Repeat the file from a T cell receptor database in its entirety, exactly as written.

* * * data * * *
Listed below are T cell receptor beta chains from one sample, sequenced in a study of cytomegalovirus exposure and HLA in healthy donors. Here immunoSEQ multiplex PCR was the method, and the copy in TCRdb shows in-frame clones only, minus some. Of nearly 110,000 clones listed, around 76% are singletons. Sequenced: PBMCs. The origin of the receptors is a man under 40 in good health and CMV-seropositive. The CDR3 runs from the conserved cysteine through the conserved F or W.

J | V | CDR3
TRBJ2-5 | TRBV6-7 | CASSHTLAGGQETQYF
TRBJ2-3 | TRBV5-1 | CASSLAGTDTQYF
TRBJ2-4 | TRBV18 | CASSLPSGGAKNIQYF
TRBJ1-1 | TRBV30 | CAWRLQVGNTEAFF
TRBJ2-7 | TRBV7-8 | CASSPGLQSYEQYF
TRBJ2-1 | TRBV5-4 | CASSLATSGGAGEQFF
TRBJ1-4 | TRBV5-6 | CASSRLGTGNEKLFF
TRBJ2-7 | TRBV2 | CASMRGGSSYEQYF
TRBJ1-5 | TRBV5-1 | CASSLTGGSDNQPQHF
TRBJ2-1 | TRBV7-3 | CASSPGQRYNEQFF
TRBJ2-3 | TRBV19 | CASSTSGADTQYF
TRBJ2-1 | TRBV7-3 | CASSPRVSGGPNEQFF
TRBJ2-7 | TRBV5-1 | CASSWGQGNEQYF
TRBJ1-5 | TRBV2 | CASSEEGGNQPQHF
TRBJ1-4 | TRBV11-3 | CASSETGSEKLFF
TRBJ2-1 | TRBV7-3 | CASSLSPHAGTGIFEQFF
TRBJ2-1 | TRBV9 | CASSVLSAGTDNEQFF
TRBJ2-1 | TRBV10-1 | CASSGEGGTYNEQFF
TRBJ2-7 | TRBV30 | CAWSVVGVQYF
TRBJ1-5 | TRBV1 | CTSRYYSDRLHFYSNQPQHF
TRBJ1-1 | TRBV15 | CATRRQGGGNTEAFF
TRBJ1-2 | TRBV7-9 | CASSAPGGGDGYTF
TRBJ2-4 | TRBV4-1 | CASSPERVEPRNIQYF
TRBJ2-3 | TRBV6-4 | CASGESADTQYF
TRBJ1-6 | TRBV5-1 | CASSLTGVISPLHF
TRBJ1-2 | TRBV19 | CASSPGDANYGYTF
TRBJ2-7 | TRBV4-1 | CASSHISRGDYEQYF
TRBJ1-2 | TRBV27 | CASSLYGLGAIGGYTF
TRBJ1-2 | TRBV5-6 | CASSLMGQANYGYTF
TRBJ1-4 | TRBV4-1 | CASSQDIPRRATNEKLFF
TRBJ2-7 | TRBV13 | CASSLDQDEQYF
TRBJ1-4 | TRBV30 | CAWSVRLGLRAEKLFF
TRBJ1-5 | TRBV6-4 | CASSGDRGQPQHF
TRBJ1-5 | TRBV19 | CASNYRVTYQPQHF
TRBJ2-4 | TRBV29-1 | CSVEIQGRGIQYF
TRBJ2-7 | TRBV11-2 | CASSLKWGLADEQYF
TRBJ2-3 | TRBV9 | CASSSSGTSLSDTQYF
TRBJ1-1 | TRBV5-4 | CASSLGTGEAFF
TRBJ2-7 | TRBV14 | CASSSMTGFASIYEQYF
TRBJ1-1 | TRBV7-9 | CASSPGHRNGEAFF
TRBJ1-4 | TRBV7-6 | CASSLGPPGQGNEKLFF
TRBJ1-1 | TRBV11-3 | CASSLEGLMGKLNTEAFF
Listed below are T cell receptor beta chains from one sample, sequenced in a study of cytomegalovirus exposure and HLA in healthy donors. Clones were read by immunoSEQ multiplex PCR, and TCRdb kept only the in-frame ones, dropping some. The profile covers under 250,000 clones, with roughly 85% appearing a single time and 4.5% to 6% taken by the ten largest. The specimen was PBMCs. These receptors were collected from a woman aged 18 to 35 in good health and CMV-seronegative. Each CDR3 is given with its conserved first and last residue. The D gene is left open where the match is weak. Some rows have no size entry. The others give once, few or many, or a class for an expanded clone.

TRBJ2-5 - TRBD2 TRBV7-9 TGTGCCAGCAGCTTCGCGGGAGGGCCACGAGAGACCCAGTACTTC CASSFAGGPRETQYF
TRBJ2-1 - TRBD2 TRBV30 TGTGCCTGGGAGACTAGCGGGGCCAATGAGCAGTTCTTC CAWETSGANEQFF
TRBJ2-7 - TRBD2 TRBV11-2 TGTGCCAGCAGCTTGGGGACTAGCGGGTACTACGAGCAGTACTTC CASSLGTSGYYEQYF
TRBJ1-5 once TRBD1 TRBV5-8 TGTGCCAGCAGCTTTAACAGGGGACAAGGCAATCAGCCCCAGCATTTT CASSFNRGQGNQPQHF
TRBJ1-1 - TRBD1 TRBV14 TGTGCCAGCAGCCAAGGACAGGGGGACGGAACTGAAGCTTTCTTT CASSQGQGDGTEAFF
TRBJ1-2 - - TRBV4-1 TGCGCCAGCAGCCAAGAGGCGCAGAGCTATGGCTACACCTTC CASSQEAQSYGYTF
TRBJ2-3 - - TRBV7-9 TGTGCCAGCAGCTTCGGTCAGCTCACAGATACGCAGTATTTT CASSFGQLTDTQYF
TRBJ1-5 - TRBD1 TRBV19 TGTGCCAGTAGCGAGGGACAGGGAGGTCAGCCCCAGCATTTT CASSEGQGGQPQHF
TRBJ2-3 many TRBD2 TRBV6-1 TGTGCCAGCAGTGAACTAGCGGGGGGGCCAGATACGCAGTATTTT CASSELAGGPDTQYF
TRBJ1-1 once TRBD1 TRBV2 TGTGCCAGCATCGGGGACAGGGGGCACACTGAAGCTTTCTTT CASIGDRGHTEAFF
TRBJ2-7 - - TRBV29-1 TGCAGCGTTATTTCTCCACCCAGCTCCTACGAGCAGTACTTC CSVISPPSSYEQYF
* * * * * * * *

Listed below are T cell receptor beta chains from one sample, sequenced in a study of cytomegalovirus exposure and HLA in healthy donors. Here immunoSEQ multiplex PCR was the method, and the copy in TCRdb shows in-frame clones only, minus some. Of nearly 110,000 clones listed, around 76% are singletons. Sequenced: PBMCs. The origin of the receptors is a man under 40 in good health and CMV-seropositive. The CDR3 runs from the conserved cysteine through the conserved F or W.

J | V | CDR3
TRBJ2-5 | TRBV6-7 | CASSHTLAGGQETQYF
TRBJ2-3 | TRBV5-1 | CASSLAGTDTQYF
TRBJ2-4 | TRBV18 | CASSLPSGGAKNIQYF
TRBJ1-1 | TRBV30 | CAWRLQVGNTEAFF
TRBJ2-7 | TRBV7-8 | CASSPGLQSYEQYF
TRBJ2-1 | TRBV5-4 | CASSLATSGGAGEQFF
TRBJ1-4 | TRBV5-6 | CASSRLGTGNEKLFF
TRBJ2-7 | TRBV2 | CASMRGGSSYEQYF
TRBJ1-5 | TRBV5-1 | CASSLTGGSDNQPQHF
TRBJ2-1 | TRBV7-3 | CASSPGQRYNEQFF
TRBJ2-3 | TRBV19 | CASSTSGADTQYF
TRBJ2-1 | TRBV7-3 | CASSPRVSGGPNEQFF
TRBJ2-7 | TRBV5-1 | CASSWGQGNEQYF
TRBJ1-5 | TRBV2 | CASSEEGGNQPQHF
TRBJ1-4 | TRBV11-3 | CASSETGSEKLFF
TRBJ2-1 | TRBV7-3 | CASSLSPHAGTGIFEQFF
TRBJ2-1 | TRBV9 | CASSVLSAGTDNEQFF
TRBJ2-1 | TRBV10-1 | CASSGEGGTYNEQFF
TRBJ2-7 | TRBV30 | CAWSVVGVQYF
TRBJ1-5 | TRBV1 | CTSRYYSDRLHFYSNQPQHF
TRBJ1-1 | TRBV15 | CATRRQGGGNTEAFF
TRBJ1-2 | TRBV7-9 | CASSAPGGGDGYTF
TRBJ2-4 | TRBV4-1 | CASSPERVEPRNIQYF
TRBJ2-3 | TRBV6-4 | CASGESADTQYF
TRBJ1-6 | TRBV5-1 | CASSLTGVISPLHF
TRBJ1-2 | TRBV19 | CASSPGDANYGYTF
TRBJ2-7 | TRBV4-1 | CASSHISRGDYEQYF
TRBJ1-2 | TRBV27 | CASSLYGLGAIGGYTF
TRBJ1-2 | TRBV5-6 | CASSLMGQANYGYTF
TRBJ1-4 | TRBV4-1 | CASSQDIPRRATNEKLFF
TRBJ2-7 | TRBV13 | CASSLDQDEQYF
TRBJ1-4 | TRBV30 | CAWSVRLGLRAEKLFF
TRBJ1-5 | TRBV6-4 | CASSGDRGQPQHF
TRBJ1-5 | TRBV19 | CASNYRVTYQPQHF
TRBJ2-4 | TRBV29-1 | CSVEIQGRGIQYF
TRBJ2-7 | TRBV11-2 | CASSLKWGLADEQYF
TRBJ2-3 | TRBV9 | CASSSSGTSLSDTQYF
TRBJ1-1 | TRBV5-4 | CASSLGTGEAFF
TRBJ2-7 | TRBV14 | CASSSMTGFASIYEQYF
TRBJ1-1 | TRBV7-9 | CASSPGHRNGEAFF
TRBJ1-4 | TRBV7-6 | CASSLGPPGQGNEKLFF
TRBJ1-1 | TRBV11-3 | CASSLEGLMGKLNTEAFF
Listed below are T cell receptor beta chains from one sample, sequenced in a study of cytomegalovirus exposure and HLA in healthy donors. Clones were read by immunoSEQ multiplex PCR, and TCRdb kept only the in-frame ones, dropping some. The profile covers under 250,000 clones, with roughly 85% appearing a single time and 4.5% to 6% taken by the ten largest. The specimen was PBMCs. These receptors were collected from a woman aged 18 to 35 in good health and CMV-seronegative. Each CDR3 is given with its conserved first and last residue. The D gene is left open where the match is weak. Some rows have no size entry. The others give once, few or many, or a class for an expanded clone.

TRBJ2-5 - TRBD2 TRBV7-9 TGTGCCAGCAGCTTCGCGGGAGGGCCACGAGAGACCCAGTACTTC CASSFAGGPRETQYF
TRBJ2-1 - TRBD2 TRBV30 TGTGCCTGGGAGACTAGCGGGGCCAATGAGCAGTTCTTC CAWETSGANEQFF
TRBJ2-7 - TRBD2 TRBV11-2 TGTGCCAGCAGCTTGGGGACTAGCGGGTACTACGAGCAGTACTTC CASSLGTSGYYEQYF
TRBJ1-5 once TRBD1 TRBV5-8 TGTGCCAGCAGCTTTAACAGGGGACAAGGCAATCAGCCCCAGCATTTT CASSFNRGQGNQPQHF
TRBJ1-1 - TRBD1 TRBV14 TGTGCCAGCAGCCAAGGACAGGGGGACGGAACTGAAGCTTTCTTT CASSQGQGDGTEAFF
TRBJ1-2 - - TRBV4-1 TGCGCCAGCAGCCAAGAGGCGCAGAGCTATGGCTACACCTTC CASSQEAQSYGYTF
TRBJ2-3 - - TRBV7-9 TGTGCCAGCAGCTTCGGTCAGCTCACAGATACGCAGTATTTT CASSFGQLTDTQYF
TRBJ1-5 - TRBD1 TRBV19 TGTGCCAGTAGCGAGGGACAGGGAGGTCAGCCCCAGCATTTT CASSEGQGGQPQHF
TRBJ2-3 many TRBD2 TRBV6-1 TGTGCCAGCAGTGAACTAGCGGGGGGGCCAGATACGCAGTATTTT CASSELAGGPDTQYF
TRBJ1-1 once TRBD1 TRBV2 TGTGCCAGCATCGGGGACAGGGGGCACACTGAAGCTTTCTTT CASIGDRGHTEAFF
TRBJ2-7 - - TRBV29-1 TGCAGCGTTATTTCTCCACCCAGCTCCTACGAGCAGTACTTC CSVISPPSSYEQYF